To me as a former player, I knew my coaches believed in me, because, like many other skills, we experienced it in practice. I tested their trust by making my own decisions, and looked upon them for reaction. Once I did, they would place more on my plate. Little by little, my confidence in their belief in me, would increase.

Belief was built in preparation, and it grew in myself by taking risks.

I remember being at a big qualifier, game point in a tight match, and I was serving. I assumed my coach would tell me to “just get it in.” It was a tight game and we couldn’t afford taking any chances at making an error. But he gave me a signal. He knew I could hit it. He had confidence I wouldn’t make an error because we had trained for moments like this. And he knew a strategic serve would help us win. Confidence.

I remember being down in a set and looking to my coach for answers, as a setter and as a leader. Everyone was getting blocked and I didn’t know who to set or what to do. “You’re fine. You’re making good decisions. Your team needs you.” Prepared. Knowing.

His confidence gave me confidence. It gave me some to keep and some to give to my team.

Trust. Even if we lost, I had this preparedness and confidence that I knew what I was doing. Like everyday in practice, I’d do my best in a match, like I was trained. Failure was a challenge that I could do it better next time, because I have done it better.

Mind you, I also heard, “You should have set that with your hands,” and “You’re better than that,” because I should have. And I was. But I knew this and could take the criticism because my coach was not my enemy. Because no matter what, and despite everything, someone believed in me.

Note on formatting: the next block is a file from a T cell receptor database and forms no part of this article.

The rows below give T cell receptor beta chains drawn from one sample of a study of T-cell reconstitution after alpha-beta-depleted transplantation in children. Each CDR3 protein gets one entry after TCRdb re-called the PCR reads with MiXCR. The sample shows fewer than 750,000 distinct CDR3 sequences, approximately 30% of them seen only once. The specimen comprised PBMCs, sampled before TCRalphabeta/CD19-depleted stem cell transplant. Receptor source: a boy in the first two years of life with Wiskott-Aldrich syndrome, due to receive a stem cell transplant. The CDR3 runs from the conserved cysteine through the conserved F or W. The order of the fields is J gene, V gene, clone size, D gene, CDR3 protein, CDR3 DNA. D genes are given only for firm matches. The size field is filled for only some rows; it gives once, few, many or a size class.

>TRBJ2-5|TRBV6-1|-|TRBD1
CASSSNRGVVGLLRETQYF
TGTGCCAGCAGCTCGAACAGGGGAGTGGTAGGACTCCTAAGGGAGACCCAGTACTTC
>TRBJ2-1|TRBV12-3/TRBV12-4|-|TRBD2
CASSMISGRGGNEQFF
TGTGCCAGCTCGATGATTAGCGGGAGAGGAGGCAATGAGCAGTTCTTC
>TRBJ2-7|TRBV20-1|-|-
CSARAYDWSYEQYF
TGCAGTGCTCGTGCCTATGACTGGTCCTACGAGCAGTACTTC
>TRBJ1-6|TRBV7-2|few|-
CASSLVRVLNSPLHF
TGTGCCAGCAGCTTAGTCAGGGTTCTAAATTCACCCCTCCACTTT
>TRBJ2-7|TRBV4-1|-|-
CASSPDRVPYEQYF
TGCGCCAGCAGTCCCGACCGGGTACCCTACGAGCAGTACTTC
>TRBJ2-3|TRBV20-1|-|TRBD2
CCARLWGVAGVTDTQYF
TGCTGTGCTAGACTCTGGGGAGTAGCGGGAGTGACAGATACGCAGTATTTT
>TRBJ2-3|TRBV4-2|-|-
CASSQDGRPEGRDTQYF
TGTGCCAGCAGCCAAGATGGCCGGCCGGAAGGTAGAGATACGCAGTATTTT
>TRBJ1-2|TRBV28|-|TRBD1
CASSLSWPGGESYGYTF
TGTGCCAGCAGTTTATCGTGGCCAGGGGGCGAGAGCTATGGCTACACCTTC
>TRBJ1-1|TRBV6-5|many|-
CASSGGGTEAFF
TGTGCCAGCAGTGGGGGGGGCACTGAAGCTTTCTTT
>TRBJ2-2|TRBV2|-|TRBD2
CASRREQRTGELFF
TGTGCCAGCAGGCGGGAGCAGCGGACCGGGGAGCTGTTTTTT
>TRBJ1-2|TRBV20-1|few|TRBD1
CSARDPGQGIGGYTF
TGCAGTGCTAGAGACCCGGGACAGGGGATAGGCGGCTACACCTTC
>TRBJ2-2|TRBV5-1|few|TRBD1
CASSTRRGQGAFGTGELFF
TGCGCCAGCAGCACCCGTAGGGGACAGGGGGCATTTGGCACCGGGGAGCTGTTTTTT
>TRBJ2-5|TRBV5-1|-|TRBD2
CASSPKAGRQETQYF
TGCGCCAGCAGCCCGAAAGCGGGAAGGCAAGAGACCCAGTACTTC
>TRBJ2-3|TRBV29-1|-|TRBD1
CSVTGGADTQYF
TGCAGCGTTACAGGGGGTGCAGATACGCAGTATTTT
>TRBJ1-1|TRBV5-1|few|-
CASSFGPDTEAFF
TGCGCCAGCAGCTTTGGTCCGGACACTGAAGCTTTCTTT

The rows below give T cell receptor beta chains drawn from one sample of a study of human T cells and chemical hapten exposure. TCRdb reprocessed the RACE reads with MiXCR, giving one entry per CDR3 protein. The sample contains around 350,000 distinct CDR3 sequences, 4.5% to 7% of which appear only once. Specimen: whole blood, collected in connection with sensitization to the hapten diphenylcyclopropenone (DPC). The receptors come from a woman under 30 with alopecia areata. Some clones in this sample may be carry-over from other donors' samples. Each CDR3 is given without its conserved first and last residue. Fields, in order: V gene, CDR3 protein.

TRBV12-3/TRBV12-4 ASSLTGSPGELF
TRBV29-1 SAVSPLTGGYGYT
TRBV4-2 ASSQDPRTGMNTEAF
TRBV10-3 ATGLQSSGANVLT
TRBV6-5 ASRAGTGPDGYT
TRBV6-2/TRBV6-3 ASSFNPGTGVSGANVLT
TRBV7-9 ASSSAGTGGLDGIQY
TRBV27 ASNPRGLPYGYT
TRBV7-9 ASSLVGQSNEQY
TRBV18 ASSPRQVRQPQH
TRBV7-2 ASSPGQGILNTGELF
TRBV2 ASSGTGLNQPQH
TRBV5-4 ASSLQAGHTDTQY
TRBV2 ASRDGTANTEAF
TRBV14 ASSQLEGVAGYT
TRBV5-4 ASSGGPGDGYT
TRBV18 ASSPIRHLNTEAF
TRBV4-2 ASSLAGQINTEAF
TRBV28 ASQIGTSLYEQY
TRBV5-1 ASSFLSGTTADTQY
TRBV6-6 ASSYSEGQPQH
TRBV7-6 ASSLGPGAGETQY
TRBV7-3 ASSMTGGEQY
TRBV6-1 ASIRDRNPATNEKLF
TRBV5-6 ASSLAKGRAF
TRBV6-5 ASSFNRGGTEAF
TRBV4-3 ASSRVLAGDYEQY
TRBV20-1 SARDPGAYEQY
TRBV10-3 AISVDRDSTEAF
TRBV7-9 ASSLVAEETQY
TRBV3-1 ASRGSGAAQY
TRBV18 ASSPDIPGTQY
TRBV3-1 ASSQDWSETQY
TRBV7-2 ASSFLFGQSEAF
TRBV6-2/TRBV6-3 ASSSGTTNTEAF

That “fake it til you make it” stuff has something to it.

We gain courage by practicing courageous acts. We gain confidence by confidencing - by doing thing we think we cannot. We get better by practicing skills.

We forget that this mental part takes just as much- if not more- effort and practice as the physical aspect of sports.

As a coach and a leader, you cannot do things for your players and teammates. You give so much, not to do it for them, but because you believe they can do it themselves.

What you are teaching them is not to tip to zone two when you have a tight ball on game point. It is not to set your All-American, when in doubt. It is “We have practiced these skills and these situations and I have seen you make smart, winning plays. You are prepared. I believe you can do this. And you're about to prove it to yourself.”

It is coaching your players, empowering your players, not limiting them. Giving them the reps to prove they can trust themselves. Challenging what they think they cannot do alone.

Wow. Powerful.

Confidence breeds confidence. Challenge brings new, unknowable challenges and potential.

So if we can go back to an "optimal experience" as an athlete, it is growing skills, both mental and physical. Coaches, if we can give our players trust and confidence (in you, and in themselves), they will listen to you. They will work for you. Parents will back off (*ahem*) because they see you have their kid's back.

An "optimal experience" in athletics is not winning every match, having fun only, and achieving a scholarship because of your season's accomplishments. I mean, that stuff is great and adds to the journey, sure.

As a coach, your worth (and your athletes' worth) isn't contained in wins and losses. It is giving your kids the opportunity to know what they are capable of, and test the limits of what they believe.

What do you think? What is the "optimal athletic experience" in athletics?